Load Regulation, Hold-Up Time, And Inrush Current
To learn more about our PSU tests and methodology, please check out How We Test Power Supply Units.
Primary Rails And 5VSB Load Regulation
Load Regulation testing is detailed here.
Our hold-up time tests are described in detail here.
The hold-up time is much lower than the ATX spec's allowed minimum, and to make matters worse the power-good signal lasts longer than the hold-up time, meaning it drops when the rails are already out of spec.
For details on our inrush current testing, please click here.
The lack of an NTC thermistor inevitably leads to high inrush currents.
Load Regulation And Efficiency Measurements
The first set of tests reveals the stability of the voltage rails and the PSU's efficiency. The applied load equals (approximately) 10 to 110 percent of the maximum load the supply can handle, in increments of 10 percentage points.
We conducted two additional tests. During the first, we stressed the two minor rails (5V and 3.3V) with a high load, while the load at +12V was only 0.1 A. This test reveals whether a PSU is Haswell-ready or not. In the second test, we determined the maximum load the +12V rail could handle with minimal load on the minor rails.
|Test #||12V||5V||3.3V||5VSB||DC/AC (Watts)||Efficiency||Fan Speed||Fan Noise||Temps (In/Out)||PF/AC Volts|
|1||5.158A||1.964A||1.961A||0.986A||84.79||89.51%||0 RPM||0 dB(A)||49.34 °C||0.975|
|2||11.340A||2.946A||2.950A||1.185A||169.64||91.97%||0 RPM||0 dB(A)||49.76 °C||0.988|
|3||17.896A||3.448A||3.468A||1.385A||254.78||92.21%||1235 RPM||36.8 dB(A)||39.46 °C||0.995|
|4||24.466A||3.946A||3.956A||1.588A||339.72||92.17%||1350 RPM||38.9 dB(A)||40.24 °C||0.996|
|5||30.707A||4.948A||4.962A||1.791A||424.63||91.81%||1450 RPM||37.6 dB(A)||41.66 °C||0.997|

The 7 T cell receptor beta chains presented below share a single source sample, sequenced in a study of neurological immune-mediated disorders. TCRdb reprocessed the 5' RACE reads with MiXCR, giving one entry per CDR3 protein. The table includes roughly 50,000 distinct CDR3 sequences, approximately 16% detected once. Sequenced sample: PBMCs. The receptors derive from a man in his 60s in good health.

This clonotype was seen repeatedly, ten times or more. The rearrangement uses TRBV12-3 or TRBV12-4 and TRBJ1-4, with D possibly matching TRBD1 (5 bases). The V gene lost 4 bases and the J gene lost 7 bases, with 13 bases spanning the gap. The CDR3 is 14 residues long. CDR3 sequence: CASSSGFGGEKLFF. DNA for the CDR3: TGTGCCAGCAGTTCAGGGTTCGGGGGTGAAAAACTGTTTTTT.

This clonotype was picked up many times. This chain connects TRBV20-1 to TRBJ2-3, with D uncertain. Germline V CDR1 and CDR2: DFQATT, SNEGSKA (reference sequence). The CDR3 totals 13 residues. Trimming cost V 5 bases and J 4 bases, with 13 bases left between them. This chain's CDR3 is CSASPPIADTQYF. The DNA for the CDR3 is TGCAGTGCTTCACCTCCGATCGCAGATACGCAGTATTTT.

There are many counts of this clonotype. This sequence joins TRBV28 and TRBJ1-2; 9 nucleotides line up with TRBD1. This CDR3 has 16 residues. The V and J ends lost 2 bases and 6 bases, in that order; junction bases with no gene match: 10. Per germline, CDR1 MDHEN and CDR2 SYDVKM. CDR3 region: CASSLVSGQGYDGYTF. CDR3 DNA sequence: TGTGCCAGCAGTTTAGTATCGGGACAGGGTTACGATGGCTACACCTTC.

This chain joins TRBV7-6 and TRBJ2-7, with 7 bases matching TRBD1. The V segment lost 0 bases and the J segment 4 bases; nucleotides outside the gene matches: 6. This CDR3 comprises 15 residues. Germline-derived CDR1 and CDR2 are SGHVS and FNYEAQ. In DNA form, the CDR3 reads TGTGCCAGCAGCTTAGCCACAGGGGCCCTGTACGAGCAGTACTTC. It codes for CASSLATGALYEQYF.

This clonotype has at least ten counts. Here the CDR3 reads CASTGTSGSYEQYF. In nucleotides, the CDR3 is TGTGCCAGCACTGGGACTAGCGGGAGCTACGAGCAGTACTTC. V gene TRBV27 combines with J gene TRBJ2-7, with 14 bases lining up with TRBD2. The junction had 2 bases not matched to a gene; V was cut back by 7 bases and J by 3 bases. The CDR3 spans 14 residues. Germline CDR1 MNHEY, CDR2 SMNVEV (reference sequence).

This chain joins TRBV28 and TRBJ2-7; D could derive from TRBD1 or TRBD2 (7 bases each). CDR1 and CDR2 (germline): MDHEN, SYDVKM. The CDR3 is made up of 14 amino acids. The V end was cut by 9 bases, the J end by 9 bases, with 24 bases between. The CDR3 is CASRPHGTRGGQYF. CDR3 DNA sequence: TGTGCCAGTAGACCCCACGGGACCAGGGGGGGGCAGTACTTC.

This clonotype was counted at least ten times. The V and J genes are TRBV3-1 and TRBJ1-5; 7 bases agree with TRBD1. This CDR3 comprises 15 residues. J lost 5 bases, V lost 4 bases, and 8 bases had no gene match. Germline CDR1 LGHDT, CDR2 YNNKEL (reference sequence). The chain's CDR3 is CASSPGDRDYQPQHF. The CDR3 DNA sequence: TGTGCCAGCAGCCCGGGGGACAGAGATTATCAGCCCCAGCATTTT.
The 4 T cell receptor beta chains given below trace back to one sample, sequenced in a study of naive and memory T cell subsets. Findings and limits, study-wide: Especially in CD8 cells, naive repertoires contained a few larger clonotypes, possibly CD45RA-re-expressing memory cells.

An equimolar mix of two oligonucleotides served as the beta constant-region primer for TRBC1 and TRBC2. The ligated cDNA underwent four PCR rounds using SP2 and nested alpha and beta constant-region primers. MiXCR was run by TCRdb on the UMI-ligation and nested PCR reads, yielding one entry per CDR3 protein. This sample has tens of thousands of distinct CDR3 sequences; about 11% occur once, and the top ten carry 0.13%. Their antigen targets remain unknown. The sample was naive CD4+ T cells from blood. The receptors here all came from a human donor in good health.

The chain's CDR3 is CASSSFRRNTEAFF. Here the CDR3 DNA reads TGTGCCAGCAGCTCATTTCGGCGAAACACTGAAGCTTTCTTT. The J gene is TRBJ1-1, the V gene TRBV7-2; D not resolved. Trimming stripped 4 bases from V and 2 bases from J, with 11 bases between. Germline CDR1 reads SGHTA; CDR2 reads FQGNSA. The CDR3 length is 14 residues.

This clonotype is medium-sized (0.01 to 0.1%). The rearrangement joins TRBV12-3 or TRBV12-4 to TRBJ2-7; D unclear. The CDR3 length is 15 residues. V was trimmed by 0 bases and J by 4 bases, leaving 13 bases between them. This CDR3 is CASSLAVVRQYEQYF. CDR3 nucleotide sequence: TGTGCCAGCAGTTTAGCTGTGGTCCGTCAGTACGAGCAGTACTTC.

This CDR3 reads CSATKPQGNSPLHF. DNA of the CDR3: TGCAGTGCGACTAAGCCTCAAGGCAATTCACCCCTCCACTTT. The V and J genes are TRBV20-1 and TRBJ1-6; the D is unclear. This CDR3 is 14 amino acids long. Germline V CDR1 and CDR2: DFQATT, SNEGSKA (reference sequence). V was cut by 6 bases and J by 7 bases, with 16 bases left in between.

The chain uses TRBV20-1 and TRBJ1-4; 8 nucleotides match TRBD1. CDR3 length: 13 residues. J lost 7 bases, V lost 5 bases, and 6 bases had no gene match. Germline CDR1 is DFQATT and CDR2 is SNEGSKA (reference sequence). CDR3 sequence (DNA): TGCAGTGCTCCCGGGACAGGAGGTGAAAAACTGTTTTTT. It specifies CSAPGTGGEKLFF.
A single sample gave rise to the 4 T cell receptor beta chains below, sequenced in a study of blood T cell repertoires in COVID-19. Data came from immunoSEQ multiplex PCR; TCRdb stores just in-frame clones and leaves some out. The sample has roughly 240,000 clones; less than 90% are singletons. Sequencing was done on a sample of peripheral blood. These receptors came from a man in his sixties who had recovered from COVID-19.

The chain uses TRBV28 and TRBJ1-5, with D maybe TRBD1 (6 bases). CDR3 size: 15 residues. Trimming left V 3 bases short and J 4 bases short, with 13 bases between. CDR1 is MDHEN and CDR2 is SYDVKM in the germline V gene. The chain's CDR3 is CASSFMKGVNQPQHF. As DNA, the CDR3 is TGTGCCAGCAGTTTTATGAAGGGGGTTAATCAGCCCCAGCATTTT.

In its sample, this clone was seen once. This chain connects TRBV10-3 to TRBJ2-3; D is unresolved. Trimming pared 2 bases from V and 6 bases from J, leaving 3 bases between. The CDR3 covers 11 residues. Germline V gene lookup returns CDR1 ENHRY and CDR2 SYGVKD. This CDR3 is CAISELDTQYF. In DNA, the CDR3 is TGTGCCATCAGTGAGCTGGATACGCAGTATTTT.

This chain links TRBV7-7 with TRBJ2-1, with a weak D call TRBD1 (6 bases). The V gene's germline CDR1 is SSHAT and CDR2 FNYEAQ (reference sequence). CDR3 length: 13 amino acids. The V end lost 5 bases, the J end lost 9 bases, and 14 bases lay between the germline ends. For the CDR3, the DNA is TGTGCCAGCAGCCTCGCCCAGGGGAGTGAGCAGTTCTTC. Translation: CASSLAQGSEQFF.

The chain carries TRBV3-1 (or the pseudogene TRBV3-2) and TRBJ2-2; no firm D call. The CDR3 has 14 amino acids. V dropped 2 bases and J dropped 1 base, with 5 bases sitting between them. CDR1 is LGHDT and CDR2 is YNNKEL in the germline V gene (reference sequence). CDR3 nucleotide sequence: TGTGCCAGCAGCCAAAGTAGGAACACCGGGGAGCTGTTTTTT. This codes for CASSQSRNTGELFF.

|6||36.980A||5.944A||5.973A||1.995A||509.58||91.30%||1525 RPM||38.7 dB(A)||42.79 °C||0.997|
|7||43.262A||6.959A||6.988A||2.200A||594.51||90.66%||1565 RPM||41.1 dB(A)||43.86 °C||0.998|
|8||49.573A||7.965A||8.014A||2.404A||679.44||89.87%||1580 RPM||41.9 dB(A)||44.39 °C||0.998|
|9||56.330A||8.482A||8.552A||2.410A||764.41||88.78%||1580 RPM||41.9 dB(A)||45.59 °C||0.998|
|10||62.831A||9.005A||9.070A||3.030A||849.17||88.10%||1590 RPM||42.0 dB(A)||45.77 °C||0.998|
|11||69.973A||9.026A||9.092A||3.035A||934.01||86.96%||1590 RPM||42.0 dB(A)||46.32 °C||0.998|
|CL1||0.099A||14.024A||14.005A||0.000A||119.03||84.14%||0 RPM||0 dB(A)||55.61 °C||0.987|
|CL2||70.782A||1.003A||1.003A||1.001A||868.73||88.40%||1590 RPM||42.0 dB(A)||44.68 °C||0.998|
Load regulation isn't particularly tight compared to the other offerings in this category. As for efficiency, it is much higher with 20% load than required. With 50% load it is very close to 92%, and under full load it falls within 1% of the minimum threshold. We'll give the ST85F-PT a pass since we conduct our tests at very high ambient temperatures.
The unit's fan is deactivated during our first two load tests, keeping the acoustic reading at zero. The fan starts spinning quickly during the third load test, which we'd expect given its 120 mm diameter. Fortunately, the noise isn't bad. Even in a worst-case scenario the ST85F-PT doesn't exceed 42 dB(A). This is the major benefit of using a low-speed fan.